CRISP CO., GA (WALB) - Law enforcers in South Georgia are taking a proactive approach to build better relations with the community. The Crisp County Sheriff's Office reached out to the FBI and the Department of Justice for this training session. It's being held for just the second time in the United States.
From the streets of Baltimore, to highways in Ferguson, Missouri, tension is at an all time high between law enforcers and the people they protect. It's prompting the ones behind the badge to ask themselves tough questions.
"What can we do to be better? What can we do to provide a better service to the community?" said Major Joseph Arzola with the Crisp County Sheriff's Office.
That's where the training class comes in.
"We want to take a proactive approach to bridging the gap with the community and working with the community," said Major Arzola.
The first step in doing that is figuring out the best way to interact with citizens--ones obeying the law, but even more importantly, those breaking it.
"With that, the class itself teaches you about civil rights, what you can and can't do, excessive force issues, which seems to be a major trend across the United States," said Major Arzola.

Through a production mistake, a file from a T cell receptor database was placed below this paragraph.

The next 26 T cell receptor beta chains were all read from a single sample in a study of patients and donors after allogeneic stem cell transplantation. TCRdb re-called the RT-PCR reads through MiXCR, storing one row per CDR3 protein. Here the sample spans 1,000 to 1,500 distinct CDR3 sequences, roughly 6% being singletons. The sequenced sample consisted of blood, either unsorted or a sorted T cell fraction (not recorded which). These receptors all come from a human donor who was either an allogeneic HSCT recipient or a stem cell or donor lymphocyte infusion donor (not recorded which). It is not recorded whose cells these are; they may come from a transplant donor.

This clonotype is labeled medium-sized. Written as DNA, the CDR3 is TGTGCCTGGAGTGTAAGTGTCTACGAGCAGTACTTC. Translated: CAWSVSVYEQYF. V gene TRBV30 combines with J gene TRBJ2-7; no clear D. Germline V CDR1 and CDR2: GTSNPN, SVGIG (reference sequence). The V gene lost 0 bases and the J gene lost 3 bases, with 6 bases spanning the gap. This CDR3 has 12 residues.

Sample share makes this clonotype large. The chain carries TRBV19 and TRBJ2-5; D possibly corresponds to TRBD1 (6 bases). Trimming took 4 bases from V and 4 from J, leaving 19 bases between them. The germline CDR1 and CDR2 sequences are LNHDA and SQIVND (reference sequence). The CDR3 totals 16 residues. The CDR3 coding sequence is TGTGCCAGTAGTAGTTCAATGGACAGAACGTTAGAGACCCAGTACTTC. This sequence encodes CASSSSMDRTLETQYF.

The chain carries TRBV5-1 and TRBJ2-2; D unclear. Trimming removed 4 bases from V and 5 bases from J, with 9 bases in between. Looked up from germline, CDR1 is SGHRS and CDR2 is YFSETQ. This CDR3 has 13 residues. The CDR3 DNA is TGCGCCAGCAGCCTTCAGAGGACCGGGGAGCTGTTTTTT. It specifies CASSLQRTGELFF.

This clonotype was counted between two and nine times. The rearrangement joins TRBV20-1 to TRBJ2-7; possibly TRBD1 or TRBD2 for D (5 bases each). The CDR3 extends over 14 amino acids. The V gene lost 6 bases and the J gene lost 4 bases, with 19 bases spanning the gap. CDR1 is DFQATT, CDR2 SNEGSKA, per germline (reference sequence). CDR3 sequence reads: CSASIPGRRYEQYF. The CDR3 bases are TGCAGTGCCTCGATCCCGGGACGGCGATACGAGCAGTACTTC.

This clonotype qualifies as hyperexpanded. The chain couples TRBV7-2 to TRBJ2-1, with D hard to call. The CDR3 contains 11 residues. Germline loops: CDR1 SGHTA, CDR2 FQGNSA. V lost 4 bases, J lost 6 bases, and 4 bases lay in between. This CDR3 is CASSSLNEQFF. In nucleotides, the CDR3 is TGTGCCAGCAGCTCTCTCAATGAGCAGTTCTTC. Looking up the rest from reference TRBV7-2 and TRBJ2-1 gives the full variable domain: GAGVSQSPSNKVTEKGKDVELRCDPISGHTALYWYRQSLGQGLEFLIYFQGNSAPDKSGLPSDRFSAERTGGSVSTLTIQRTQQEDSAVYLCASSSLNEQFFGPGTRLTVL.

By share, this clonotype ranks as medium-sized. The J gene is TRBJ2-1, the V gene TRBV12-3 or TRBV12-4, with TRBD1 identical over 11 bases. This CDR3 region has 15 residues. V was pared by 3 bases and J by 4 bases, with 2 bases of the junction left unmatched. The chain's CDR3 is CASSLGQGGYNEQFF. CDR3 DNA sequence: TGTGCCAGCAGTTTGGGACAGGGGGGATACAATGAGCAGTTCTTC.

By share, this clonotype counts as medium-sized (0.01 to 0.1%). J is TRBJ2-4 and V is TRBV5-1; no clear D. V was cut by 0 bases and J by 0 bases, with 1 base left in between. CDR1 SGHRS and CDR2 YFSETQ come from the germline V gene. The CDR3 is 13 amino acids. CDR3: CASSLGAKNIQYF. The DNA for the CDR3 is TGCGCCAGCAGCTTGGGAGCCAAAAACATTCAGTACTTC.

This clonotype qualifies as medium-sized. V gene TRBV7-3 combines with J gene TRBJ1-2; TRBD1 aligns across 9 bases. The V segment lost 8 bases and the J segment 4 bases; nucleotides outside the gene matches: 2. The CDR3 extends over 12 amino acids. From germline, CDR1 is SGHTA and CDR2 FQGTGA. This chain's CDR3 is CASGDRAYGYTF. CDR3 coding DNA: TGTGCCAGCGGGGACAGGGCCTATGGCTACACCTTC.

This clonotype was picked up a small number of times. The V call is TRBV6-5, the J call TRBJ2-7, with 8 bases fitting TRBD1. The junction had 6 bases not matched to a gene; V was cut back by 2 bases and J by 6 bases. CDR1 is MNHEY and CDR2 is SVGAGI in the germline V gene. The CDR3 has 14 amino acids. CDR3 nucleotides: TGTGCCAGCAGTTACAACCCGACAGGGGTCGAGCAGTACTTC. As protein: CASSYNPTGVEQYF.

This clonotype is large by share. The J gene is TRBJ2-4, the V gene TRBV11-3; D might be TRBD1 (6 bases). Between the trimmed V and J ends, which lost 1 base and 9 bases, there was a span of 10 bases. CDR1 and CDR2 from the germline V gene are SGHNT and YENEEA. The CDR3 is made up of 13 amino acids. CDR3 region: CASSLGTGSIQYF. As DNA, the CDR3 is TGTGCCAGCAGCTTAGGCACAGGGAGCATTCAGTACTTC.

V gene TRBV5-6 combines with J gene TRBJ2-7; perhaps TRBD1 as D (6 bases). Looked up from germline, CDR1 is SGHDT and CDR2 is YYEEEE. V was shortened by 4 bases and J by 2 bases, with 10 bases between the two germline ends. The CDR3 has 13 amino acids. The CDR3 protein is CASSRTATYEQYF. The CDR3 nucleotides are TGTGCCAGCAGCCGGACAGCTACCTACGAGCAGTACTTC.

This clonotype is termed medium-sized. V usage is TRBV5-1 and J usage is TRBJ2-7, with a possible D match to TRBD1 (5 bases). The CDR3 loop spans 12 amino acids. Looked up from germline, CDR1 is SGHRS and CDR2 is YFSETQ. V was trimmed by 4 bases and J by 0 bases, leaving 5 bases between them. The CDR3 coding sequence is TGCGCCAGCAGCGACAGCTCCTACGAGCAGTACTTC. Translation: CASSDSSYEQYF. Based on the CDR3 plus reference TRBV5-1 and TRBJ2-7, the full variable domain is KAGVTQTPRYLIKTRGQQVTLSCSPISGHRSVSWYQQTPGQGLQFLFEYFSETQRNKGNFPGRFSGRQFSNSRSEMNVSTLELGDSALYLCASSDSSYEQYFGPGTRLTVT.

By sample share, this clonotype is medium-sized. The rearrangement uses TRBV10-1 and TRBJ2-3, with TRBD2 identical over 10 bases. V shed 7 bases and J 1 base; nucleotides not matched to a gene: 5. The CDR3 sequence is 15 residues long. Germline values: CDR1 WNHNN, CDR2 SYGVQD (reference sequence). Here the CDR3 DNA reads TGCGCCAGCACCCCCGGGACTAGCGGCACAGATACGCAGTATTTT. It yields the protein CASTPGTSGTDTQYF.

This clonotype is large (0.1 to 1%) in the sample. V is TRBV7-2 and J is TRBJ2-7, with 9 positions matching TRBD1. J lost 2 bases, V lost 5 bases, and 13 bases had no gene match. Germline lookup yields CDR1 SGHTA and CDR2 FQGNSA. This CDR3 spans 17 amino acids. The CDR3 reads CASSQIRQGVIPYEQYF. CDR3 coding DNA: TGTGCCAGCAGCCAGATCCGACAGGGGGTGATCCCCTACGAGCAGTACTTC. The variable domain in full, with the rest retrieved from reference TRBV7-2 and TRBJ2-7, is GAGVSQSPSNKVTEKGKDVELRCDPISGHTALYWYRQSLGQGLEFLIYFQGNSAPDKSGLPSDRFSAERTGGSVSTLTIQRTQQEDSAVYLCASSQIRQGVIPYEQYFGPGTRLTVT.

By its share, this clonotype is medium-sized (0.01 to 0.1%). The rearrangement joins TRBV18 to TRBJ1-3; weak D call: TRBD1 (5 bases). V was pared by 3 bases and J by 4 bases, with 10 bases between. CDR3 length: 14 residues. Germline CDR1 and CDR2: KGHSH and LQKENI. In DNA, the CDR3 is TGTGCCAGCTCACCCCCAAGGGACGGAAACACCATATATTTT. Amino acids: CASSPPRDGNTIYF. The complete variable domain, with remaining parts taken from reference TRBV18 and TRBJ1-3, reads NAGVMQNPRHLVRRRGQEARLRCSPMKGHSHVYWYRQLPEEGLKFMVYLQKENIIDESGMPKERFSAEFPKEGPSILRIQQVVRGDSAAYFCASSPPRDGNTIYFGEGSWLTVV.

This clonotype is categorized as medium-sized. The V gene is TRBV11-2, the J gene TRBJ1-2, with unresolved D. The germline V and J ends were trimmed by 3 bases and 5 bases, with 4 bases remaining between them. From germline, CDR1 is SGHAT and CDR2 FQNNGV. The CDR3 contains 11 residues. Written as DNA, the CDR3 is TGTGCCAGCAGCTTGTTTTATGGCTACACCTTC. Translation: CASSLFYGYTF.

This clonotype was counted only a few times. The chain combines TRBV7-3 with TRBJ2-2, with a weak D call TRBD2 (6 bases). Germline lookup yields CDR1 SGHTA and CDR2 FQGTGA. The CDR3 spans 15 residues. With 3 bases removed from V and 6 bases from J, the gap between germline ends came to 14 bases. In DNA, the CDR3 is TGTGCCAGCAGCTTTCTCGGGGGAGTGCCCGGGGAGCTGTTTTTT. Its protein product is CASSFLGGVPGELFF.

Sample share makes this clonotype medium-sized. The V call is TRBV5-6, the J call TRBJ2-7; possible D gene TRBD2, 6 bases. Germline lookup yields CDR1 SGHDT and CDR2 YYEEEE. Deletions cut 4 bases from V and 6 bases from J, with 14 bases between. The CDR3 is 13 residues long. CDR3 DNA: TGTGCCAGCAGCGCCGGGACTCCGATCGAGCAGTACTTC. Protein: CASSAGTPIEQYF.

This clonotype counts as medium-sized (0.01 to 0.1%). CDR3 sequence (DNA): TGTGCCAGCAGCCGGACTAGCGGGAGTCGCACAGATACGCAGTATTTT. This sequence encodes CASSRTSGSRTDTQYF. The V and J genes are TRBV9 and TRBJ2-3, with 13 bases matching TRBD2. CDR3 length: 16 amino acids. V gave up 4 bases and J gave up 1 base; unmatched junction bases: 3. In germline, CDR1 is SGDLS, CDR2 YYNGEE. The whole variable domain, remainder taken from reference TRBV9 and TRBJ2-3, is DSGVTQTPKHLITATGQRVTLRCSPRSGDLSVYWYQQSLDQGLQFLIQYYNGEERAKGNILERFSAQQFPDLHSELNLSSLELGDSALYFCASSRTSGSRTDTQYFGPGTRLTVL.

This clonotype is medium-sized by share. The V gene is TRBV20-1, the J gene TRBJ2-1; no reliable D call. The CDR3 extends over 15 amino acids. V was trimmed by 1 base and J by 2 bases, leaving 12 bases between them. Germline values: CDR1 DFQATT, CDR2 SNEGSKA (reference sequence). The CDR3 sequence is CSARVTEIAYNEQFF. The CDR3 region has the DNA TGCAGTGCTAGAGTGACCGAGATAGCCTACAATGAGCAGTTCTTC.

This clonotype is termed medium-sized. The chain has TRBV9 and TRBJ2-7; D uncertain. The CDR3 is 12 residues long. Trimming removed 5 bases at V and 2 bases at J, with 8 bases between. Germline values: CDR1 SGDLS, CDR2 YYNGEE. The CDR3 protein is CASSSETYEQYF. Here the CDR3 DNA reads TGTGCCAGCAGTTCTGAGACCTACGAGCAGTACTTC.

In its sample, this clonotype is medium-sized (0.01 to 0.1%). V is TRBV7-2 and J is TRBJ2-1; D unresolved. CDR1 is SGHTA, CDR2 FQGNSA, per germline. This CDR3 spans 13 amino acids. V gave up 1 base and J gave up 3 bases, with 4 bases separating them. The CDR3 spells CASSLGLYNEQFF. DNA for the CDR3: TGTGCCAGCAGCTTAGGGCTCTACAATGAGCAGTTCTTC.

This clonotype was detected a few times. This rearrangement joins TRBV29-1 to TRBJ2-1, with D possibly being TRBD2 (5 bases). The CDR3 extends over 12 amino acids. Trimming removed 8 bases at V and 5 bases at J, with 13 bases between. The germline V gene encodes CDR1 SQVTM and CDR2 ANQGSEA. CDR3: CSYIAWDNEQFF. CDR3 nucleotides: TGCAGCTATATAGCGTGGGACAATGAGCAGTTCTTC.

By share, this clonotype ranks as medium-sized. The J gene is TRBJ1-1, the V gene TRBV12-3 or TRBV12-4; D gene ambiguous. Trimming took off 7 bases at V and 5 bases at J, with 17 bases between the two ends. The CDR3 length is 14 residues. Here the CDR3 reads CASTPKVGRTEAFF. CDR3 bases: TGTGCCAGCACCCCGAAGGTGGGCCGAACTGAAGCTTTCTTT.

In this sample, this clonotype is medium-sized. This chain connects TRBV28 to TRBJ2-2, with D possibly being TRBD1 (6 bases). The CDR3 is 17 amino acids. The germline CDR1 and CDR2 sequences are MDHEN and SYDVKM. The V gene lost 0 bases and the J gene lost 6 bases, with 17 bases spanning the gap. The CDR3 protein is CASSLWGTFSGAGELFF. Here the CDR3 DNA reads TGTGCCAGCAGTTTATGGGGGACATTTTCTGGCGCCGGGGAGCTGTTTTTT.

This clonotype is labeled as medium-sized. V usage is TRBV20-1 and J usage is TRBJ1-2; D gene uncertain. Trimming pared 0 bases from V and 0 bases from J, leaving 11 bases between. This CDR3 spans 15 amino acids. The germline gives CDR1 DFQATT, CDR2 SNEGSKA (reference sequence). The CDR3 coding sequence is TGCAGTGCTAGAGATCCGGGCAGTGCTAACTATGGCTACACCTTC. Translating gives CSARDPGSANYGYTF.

Instructors show cases in the past that have drawn attention, and then show them what could have been done to avoid the negative attention.
"It helps bridge gaps, keeps you checking your policies and procedures, to see if there's any changes that may need to be changed to better the department and the community in which we serve," said Major Robert Grabowski with the Bibb County Sheriff's Office.
"We're here to try to show the public that we're here for what's right," said Colonel Lonnie Haugabrook.
Law enforcers are hopeful it will prevent negative encounters here in South Georgia. Major Arzola said they hope to have this class again in the future.
Around 60 officers from police departments, sheriff's offices, and state departments were in attendance.